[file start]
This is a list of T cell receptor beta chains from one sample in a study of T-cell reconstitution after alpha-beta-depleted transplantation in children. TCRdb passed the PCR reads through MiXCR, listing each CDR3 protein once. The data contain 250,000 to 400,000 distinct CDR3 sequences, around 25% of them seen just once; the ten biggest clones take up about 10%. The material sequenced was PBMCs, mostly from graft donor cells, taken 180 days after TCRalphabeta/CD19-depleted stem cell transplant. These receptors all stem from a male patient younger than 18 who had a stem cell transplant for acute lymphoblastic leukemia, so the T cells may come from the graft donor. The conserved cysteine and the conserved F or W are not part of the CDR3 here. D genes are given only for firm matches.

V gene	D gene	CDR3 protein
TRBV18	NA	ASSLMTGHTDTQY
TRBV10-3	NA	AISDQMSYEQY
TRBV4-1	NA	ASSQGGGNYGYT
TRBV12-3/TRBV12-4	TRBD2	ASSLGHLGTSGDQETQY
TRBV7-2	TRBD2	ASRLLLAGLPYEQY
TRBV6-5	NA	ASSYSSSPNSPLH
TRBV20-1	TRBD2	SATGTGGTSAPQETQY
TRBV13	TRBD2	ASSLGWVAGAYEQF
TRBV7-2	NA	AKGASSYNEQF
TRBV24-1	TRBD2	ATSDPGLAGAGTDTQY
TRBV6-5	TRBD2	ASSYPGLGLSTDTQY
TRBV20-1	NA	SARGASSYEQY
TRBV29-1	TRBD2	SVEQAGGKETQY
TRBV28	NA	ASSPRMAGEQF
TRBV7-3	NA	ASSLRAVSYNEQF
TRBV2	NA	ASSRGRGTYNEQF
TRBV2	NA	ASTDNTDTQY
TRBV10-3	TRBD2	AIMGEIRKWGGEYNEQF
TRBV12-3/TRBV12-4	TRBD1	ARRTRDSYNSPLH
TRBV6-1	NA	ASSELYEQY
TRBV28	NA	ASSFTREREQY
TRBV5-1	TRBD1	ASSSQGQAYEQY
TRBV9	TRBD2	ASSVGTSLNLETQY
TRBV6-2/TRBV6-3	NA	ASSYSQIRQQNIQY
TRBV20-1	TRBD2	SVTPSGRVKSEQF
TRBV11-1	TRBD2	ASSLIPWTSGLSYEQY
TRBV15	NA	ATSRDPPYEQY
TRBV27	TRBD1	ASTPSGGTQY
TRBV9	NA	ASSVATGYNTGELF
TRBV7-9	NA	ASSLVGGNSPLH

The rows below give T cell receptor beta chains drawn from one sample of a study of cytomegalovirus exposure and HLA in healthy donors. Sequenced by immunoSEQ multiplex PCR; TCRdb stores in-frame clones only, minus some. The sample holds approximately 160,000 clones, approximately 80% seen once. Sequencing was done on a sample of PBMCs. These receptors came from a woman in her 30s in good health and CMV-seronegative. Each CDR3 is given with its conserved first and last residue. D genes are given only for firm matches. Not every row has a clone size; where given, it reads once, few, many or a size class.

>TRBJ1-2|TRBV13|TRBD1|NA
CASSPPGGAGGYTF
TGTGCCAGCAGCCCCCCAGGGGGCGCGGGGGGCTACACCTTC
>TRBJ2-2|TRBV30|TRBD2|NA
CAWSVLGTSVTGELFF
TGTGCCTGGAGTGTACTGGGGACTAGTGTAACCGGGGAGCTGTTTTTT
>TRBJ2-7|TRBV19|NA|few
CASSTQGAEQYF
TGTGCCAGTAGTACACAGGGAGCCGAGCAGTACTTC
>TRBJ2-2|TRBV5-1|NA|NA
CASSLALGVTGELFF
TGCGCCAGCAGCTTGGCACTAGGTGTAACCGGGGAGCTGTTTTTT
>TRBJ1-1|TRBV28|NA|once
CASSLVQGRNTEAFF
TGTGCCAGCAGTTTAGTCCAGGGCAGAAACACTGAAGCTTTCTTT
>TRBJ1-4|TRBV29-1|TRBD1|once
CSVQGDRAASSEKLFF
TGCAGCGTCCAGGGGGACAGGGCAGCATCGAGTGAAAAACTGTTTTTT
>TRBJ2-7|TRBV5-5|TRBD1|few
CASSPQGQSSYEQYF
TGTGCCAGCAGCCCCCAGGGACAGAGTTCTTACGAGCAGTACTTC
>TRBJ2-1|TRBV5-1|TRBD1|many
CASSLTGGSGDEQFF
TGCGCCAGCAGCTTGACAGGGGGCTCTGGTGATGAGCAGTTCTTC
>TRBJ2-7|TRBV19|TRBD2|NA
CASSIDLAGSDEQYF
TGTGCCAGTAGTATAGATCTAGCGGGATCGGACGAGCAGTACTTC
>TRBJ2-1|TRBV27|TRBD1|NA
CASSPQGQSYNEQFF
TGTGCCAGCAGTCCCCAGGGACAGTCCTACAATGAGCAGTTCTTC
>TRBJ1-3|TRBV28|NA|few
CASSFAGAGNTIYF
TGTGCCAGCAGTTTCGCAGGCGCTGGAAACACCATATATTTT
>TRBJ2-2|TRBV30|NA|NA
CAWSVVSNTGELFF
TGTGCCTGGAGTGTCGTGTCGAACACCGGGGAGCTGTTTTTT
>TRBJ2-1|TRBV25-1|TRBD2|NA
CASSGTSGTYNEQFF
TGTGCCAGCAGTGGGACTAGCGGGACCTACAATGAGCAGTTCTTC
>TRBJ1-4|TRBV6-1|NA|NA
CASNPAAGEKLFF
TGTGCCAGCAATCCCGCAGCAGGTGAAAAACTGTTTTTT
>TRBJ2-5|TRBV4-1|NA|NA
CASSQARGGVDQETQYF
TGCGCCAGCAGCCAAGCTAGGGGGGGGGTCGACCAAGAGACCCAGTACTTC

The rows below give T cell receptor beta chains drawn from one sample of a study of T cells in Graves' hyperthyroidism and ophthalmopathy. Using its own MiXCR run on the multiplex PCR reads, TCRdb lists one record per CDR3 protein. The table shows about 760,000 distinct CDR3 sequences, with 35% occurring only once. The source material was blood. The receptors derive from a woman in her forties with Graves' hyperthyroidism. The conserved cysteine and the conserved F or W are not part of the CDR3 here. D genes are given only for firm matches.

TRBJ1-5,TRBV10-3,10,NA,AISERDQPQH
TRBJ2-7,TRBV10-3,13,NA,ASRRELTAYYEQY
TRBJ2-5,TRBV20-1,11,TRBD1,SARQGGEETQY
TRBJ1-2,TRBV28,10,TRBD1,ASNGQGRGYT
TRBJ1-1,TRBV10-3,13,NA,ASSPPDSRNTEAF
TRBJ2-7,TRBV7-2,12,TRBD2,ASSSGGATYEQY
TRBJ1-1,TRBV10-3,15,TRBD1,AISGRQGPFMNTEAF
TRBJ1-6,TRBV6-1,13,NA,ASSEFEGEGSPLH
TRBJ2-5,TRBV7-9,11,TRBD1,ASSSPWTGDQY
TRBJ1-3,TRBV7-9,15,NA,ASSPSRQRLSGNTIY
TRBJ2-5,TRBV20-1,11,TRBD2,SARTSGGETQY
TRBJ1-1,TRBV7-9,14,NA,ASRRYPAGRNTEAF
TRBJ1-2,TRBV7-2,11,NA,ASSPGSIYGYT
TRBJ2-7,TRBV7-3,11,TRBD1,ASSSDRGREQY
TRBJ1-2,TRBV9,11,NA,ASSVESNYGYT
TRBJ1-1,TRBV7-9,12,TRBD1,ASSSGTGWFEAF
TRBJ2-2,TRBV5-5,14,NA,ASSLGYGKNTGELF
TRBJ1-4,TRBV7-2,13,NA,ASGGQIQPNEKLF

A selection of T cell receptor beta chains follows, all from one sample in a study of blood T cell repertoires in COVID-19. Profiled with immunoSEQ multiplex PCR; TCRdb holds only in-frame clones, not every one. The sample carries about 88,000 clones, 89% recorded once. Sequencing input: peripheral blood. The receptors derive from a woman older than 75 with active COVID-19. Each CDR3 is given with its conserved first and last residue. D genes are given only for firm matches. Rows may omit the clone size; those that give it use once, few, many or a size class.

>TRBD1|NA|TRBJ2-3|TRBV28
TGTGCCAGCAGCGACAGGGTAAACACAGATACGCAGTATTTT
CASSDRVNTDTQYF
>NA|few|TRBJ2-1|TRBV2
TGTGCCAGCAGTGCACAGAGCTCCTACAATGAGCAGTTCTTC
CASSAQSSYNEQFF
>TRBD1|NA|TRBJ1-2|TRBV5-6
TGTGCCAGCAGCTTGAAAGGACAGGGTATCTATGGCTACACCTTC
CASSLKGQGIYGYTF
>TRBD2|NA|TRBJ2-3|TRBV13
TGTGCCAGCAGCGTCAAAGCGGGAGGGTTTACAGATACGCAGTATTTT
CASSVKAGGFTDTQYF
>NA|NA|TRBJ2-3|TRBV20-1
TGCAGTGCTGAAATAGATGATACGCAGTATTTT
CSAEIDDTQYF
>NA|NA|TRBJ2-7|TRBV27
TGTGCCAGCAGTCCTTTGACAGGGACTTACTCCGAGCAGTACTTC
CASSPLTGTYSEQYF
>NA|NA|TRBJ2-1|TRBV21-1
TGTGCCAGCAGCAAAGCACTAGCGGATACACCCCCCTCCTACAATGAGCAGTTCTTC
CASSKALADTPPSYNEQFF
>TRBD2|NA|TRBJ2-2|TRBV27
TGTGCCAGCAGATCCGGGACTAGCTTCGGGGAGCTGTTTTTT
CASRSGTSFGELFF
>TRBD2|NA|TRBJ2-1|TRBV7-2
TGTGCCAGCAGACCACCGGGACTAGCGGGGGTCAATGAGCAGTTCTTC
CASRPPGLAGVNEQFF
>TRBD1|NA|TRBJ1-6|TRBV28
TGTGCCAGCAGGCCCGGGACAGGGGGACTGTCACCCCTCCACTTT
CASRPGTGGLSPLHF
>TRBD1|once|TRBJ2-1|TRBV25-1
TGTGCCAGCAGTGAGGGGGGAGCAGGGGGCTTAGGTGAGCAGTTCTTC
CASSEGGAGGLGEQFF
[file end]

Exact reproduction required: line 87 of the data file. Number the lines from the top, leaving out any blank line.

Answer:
TRBJ1-6,TRBV6-1,13,NA,ASSEFEGEGSPLH